In terms of formal job training, Megan Mitchell is a librarian. Specifically, she's an archivist who got her master's degree in library and information science from University of Washington last year, with a specific interest in sonic collections and found recordings. But Mitchell is also a singer, composer, DJ and essayist. Her different creative practices combine into a process that informs her projects in many fields at once.
“The common thread, it's always been music,” says Mitchell in an interview at a favored Oakland tea house of hers. “There's also a common thread of social justice, and my interest in research and representation, and undoing very heteronormative, colonized, white supremacist ideologies that are pervasive in research, in music, industries, communities.”
These threads influence how Mitchell approaches her archival work; her previous gig assisting prolific indie and metal producer Randall Dunn in Seattle; and her ongoing curation of Many Many Women, a site dedicated to women and non-binary artists working in experimental music. She also organizes workshops and events featuring noted avant-garde figures like the late Pauline Oliveros.
“I think what ends up happening is that all those things end up informing my creative process, as well,” Mitchell observes, "It's just my brain making different outbursts at various junctures on things that I'm interested in.”
Mitchell’s next step on the musical front is the July 13 release of her debut album under the name Cruel Diagonals. Titled Disambiguation—a library term referring to an expansion of a search process for wider overall results—it’s a remarkable first release, easily crossing boundaries between ambient electronic explorations and avant-garde vocal approaches.
“I think a lot of what I do vocally is in direct resistance to what I was trained on, because I am always concerned with being too pretty with my voice,” she explains.
Yet Disambiguation never feels daunting—instead, it's an album that makes one want to lean in and listen more closely to catch every detail. From its quietly tense opener, “Innate Abstraction,” through the slow-burn drama of the concluding “Intent to Vacate,” Mitchell creates an involved 45-minute experience.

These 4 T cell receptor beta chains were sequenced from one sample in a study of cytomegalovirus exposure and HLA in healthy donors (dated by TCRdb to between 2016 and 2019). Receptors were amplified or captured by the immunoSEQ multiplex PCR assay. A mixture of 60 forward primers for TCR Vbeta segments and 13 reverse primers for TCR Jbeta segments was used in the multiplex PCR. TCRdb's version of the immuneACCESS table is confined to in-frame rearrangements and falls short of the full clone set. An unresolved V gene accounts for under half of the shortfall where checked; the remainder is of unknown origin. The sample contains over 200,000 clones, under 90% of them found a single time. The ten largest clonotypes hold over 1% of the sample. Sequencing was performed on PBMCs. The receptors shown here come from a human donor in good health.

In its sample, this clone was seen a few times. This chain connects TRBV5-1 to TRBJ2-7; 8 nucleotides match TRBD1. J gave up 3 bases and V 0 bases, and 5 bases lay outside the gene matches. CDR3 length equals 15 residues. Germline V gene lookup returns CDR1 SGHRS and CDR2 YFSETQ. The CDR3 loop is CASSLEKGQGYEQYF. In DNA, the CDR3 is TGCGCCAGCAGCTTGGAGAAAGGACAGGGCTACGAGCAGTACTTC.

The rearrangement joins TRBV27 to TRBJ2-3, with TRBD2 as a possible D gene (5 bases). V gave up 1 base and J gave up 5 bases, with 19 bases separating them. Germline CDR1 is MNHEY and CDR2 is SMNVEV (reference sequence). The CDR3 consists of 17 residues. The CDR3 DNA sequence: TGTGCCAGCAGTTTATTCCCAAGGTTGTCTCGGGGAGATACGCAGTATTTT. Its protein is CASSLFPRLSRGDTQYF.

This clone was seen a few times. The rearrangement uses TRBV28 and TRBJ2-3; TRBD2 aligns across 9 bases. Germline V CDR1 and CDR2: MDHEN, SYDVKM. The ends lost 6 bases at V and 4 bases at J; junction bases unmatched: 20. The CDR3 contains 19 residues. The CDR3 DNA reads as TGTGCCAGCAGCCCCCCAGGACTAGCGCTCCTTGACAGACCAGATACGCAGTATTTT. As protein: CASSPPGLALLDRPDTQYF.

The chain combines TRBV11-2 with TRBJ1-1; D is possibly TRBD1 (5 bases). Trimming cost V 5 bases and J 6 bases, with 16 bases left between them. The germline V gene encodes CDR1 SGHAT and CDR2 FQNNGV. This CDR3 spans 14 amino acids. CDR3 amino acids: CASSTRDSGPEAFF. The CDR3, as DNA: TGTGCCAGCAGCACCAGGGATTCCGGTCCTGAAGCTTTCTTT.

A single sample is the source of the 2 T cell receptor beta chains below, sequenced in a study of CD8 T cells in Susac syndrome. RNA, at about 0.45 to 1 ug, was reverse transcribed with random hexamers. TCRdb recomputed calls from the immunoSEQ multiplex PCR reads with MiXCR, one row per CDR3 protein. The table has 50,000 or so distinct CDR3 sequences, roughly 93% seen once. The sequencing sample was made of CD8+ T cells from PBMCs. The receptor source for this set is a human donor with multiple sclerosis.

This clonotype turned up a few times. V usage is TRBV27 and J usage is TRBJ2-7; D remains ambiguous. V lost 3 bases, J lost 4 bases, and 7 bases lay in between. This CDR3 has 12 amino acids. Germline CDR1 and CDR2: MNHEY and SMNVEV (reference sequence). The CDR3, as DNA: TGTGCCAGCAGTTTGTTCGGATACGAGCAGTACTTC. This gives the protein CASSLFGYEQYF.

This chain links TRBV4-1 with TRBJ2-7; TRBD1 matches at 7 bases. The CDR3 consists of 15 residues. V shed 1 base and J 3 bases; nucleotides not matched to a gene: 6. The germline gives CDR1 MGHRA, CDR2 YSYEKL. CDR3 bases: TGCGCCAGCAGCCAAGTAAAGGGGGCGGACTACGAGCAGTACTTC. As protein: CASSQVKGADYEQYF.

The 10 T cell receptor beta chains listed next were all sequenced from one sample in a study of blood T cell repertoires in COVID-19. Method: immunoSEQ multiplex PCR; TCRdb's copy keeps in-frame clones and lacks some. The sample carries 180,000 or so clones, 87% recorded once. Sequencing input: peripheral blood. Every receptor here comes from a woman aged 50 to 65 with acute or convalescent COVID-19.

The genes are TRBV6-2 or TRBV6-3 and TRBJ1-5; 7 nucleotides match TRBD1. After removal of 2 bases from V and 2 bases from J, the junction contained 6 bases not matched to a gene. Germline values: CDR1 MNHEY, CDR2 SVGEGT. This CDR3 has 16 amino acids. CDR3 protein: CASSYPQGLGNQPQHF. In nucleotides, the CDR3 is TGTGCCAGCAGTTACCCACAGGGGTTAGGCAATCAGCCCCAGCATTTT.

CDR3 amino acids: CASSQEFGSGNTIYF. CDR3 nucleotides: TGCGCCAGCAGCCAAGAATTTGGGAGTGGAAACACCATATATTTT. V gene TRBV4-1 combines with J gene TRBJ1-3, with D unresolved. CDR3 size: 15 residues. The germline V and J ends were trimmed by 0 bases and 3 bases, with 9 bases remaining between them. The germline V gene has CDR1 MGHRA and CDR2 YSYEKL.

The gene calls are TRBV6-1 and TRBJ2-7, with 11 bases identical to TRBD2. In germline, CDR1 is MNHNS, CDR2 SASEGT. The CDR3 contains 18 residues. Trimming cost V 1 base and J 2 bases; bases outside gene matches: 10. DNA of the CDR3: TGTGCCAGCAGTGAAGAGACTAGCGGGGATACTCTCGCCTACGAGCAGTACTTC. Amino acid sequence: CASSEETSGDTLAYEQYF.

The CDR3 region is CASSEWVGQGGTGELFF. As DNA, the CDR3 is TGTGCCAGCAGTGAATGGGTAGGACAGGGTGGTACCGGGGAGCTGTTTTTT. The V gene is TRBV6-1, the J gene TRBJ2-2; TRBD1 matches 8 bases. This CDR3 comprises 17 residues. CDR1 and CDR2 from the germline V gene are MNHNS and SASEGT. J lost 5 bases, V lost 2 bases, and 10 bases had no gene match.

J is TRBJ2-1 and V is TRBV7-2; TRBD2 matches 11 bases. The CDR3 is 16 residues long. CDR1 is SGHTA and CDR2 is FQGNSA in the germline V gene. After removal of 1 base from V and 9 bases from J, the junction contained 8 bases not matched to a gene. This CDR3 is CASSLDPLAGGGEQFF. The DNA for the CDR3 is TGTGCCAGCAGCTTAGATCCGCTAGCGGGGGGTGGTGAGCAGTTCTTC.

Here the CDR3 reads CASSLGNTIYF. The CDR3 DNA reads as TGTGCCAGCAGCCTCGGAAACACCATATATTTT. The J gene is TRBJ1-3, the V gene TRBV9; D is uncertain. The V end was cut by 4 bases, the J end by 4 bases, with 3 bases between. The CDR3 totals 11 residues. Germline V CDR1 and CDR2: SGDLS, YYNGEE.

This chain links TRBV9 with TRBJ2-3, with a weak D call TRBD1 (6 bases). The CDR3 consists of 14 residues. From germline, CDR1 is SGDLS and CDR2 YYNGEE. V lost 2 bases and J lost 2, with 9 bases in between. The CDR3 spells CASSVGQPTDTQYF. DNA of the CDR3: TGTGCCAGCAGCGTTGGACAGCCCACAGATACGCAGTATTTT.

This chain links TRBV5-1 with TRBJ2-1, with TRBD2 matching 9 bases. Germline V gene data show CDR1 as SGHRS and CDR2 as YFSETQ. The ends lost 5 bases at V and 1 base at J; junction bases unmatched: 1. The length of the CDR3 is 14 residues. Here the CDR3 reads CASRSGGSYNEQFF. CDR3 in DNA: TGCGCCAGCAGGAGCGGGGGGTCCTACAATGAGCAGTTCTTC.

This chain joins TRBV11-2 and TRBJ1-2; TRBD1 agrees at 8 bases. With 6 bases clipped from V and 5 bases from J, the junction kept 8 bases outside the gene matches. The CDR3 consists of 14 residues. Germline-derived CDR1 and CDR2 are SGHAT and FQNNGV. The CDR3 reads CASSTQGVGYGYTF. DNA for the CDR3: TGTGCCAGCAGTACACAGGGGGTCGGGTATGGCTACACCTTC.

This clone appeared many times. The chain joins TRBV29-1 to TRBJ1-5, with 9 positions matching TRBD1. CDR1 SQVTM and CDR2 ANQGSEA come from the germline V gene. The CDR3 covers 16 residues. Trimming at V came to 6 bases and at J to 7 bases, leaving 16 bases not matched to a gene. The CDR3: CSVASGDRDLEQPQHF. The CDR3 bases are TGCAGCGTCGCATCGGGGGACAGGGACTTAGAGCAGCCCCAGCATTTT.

It’s not goth per se, but Disambiguation is not that far removed in terms of sonic qualities and emotional impact: Mitchell’s vocals can be coolly keening or warmly entrancing, changing like a series of dramatic roles. Dark, electronic swells of sound, subtle and soft melodies, murmuring beats and glitchy rhythms ebb and flow throughout. To say that it all reflects Mitchell’s research interests isn’t a stretch: Disambiguation suggests shadowy spaces of secret knowledge brought into the light, a kind of living catalog of sound filtered through an artist’s particular perspective.
Mitchell says that her occasional DJ work under the name DJ Degenerate is to thank for Disambiguation’s sense of flow. “I wanted the album to reflect the tension and release, the quiet moments, and inserting an unexpected element,” she says. “And disrupting that as well—kind of disrupting the flow in a way that is somewhat jarring. You didn't expect certain elements, but it makes sense once you look at it broadly.”
Just as Mitchell’s work traverses different disciplines, the artist herself doesn’t quite feel at home in one particular scene; her upcoming release shows for Disambiguation take place in a bookstore and an art gallery (Adobe Books and Luggage Store).
“I think that’s kind of a good description of me in any community that I partake in: I’m just a weird fit,” she says. And I’m fine with that.”